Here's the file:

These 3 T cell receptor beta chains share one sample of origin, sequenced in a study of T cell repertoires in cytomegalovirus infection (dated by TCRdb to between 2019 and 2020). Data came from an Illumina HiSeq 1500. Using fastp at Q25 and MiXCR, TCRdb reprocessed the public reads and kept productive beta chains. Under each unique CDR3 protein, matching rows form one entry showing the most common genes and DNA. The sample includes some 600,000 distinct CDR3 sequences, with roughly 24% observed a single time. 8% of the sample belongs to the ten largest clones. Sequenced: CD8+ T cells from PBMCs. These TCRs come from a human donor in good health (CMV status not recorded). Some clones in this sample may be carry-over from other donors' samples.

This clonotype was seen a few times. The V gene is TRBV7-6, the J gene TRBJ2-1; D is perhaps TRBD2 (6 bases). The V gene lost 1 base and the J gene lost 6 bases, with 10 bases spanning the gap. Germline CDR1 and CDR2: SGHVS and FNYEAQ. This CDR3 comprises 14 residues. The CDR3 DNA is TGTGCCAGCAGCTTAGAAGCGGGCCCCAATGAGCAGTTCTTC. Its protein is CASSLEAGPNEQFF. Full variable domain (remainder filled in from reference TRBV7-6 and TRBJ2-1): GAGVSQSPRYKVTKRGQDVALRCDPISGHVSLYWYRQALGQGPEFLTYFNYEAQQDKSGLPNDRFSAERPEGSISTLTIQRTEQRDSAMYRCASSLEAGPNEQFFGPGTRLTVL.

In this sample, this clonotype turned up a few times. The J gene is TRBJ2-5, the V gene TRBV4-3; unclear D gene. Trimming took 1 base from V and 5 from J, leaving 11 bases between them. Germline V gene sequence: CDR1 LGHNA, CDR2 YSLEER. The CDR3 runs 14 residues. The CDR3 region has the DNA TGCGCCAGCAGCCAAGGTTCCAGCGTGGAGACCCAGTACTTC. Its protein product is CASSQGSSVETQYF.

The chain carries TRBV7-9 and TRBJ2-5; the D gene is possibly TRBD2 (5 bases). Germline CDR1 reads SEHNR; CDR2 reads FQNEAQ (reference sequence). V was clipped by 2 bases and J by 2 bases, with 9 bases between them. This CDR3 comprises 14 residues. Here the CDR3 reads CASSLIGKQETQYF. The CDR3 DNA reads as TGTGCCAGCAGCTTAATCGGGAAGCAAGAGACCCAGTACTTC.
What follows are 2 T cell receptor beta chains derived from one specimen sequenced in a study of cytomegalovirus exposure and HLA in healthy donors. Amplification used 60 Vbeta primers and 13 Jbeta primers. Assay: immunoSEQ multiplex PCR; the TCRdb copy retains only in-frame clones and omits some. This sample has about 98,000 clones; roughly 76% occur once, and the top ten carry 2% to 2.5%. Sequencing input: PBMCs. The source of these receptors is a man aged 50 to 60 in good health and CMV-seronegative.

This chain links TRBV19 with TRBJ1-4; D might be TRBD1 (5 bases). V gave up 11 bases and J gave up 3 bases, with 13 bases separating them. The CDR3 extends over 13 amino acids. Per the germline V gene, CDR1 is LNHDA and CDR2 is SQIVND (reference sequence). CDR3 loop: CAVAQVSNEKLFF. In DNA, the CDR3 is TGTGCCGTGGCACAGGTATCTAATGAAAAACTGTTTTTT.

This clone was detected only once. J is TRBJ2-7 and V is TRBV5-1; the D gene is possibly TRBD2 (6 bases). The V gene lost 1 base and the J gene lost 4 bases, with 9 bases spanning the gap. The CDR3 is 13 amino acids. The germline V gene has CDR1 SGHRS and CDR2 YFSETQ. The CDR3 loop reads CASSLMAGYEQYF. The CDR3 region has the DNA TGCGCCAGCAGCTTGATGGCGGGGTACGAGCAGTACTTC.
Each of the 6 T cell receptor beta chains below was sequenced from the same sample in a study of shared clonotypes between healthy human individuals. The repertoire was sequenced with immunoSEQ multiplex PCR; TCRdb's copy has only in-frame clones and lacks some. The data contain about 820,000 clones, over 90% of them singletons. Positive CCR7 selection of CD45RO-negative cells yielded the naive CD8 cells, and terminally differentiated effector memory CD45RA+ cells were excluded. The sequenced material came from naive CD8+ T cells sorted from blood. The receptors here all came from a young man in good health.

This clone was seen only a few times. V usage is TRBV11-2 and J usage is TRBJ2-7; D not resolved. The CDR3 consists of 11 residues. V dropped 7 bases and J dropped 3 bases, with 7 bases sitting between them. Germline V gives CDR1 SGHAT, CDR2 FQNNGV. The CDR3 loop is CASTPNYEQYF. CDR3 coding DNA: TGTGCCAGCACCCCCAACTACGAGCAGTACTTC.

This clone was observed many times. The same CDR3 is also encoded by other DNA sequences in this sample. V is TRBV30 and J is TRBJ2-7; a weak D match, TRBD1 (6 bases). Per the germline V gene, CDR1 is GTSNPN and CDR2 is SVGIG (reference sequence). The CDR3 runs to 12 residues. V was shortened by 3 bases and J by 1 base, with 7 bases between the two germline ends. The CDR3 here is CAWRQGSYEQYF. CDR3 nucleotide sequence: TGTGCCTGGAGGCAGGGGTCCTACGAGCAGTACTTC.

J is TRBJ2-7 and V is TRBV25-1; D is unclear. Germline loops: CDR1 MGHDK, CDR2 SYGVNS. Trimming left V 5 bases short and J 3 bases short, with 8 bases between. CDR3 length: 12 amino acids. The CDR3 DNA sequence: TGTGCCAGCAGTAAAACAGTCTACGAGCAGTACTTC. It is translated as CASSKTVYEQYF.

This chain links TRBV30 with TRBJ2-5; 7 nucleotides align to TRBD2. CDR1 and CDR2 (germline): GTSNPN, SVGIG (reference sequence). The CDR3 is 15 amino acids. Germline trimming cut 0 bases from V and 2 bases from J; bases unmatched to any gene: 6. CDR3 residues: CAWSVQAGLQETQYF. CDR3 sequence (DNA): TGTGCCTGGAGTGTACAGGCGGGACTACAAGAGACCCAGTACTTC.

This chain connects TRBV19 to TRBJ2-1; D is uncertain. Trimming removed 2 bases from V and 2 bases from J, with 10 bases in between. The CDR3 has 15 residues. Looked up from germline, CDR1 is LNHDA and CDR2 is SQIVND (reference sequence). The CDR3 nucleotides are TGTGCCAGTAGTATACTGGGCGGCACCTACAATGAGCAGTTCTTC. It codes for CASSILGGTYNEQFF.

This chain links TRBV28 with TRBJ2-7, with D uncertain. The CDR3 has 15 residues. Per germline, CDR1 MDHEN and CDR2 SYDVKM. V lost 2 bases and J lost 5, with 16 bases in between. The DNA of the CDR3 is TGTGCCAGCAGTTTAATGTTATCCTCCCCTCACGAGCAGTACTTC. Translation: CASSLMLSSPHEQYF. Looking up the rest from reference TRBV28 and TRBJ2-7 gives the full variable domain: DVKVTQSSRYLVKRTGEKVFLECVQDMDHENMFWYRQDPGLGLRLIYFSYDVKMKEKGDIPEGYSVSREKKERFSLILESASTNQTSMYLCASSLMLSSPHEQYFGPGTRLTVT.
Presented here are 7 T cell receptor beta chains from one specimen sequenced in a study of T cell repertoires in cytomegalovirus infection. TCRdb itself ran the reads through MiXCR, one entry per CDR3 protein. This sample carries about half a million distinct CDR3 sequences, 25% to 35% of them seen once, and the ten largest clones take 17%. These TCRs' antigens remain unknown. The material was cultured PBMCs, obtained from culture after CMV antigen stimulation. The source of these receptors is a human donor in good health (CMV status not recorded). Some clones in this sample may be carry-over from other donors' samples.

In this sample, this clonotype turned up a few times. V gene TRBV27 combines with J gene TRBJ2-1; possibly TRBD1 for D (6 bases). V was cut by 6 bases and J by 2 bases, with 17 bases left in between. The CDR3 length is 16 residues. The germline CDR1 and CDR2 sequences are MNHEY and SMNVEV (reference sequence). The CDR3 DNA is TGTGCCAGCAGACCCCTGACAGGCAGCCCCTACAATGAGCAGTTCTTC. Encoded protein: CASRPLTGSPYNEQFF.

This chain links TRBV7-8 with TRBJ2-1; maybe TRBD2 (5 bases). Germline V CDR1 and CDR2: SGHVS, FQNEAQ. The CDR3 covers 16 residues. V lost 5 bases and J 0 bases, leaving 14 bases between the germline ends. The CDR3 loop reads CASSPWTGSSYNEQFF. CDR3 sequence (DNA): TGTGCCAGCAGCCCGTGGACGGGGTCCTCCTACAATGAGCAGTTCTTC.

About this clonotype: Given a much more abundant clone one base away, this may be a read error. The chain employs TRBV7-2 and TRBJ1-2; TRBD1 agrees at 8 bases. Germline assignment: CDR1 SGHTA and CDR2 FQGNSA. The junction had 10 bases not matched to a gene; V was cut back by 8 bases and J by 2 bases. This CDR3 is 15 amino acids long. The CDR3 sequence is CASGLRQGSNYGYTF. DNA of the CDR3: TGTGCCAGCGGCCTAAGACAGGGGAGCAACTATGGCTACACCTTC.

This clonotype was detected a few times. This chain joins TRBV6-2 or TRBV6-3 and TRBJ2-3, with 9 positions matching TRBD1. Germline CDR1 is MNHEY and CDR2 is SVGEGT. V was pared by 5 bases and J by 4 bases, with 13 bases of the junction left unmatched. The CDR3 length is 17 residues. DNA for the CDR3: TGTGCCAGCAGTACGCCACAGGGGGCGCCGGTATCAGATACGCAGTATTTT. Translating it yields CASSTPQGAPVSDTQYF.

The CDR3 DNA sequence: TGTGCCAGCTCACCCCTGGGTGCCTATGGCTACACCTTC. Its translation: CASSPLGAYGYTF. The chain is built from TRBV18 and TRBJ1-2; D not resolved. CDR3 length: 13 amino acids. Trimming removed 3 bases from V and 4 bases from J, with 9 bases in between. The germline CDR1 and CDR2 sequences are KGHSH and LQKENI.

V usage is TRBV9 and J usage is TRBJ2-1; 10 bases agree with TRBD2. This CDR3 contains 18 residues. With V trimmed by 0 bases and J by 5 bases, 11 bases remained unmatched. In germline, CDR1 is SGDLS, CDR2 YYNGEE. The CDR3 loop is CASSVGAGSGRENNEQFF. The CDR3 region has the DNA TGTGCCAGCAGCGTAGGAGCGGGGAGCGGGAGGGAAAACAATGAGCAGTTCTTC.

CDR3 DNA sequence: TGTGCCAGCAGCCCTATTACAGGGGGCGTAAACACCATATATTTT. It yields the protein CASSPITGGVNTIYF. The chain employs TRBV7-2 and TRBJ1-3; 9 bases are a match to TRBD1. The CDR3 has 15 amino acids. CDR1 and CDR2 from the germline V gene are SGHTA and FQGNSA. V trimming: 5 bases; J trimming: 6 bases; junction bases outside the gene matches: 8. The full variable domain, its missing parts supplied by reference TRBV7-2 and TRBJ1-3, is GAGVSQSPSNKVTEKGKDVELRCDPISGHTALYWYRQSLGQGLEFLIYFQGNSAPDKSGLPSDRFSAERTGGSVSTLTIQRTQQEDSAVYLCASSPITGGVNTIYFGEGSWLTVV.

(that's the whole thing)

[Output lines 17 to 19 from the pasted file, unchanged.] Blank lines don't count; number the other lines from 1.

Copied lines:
This chain links TRBV7-8 with TRBJ2-1; maybe TRBD2 (5 bases). Germline V CDR1 and CDR2: SGHVS, FQNEAQ. The CDR3 covers 16 residues. V lost 5 bases and J 0 bases, leaving 14 bases between the germline ends. The CDR3 loop reads CASSPWTGSSYNEQFF. CDR3 sequence (DNA): TGTGCCAGCAGCCCGTGGACGGGGTCCTCCTACAATGAGCAGTTCTTC.

About this clonotype: Given a much more abundant clone one base away, this may be a read error. The chain employs TRBV7-2 and TRBJ1-2; TRBD1 agrees at 8 bases. Germline assignment: CDR1 SGHTA and CDR2 FQGNSA. The junction had 10 bases not matched to a gene; V was cut back by 8 bases and J by 2 bases. This CDR3 is 15 amino acids long. The CDR3 sequence is CASGLRQGSNYGYTF. DNA of the CDR3: TGTGCCAGCGGCCTAAGACAGGGGAGCAACTATGGCTACACCTTC.

This clonotype was detected a few times. This chain joins TRBV6-2 or TRBV6-3 and TRBJ2-3, with 9 positions matching TRBD1. Germline CDR1 is MNHEY and CDR2 is SVGEGT. V was pared by 5 bases and J by 4 bases, with 13 bases of the junction left unmatched. The CDR3 length is 17 residues. DNA for the CDR3: TGTGCCAGCAGTACGCCACAGGGGGCGCCGGTATCAGATACGCAGTATTTT. Translating it yields CASSTPQGAPVSDTQYF.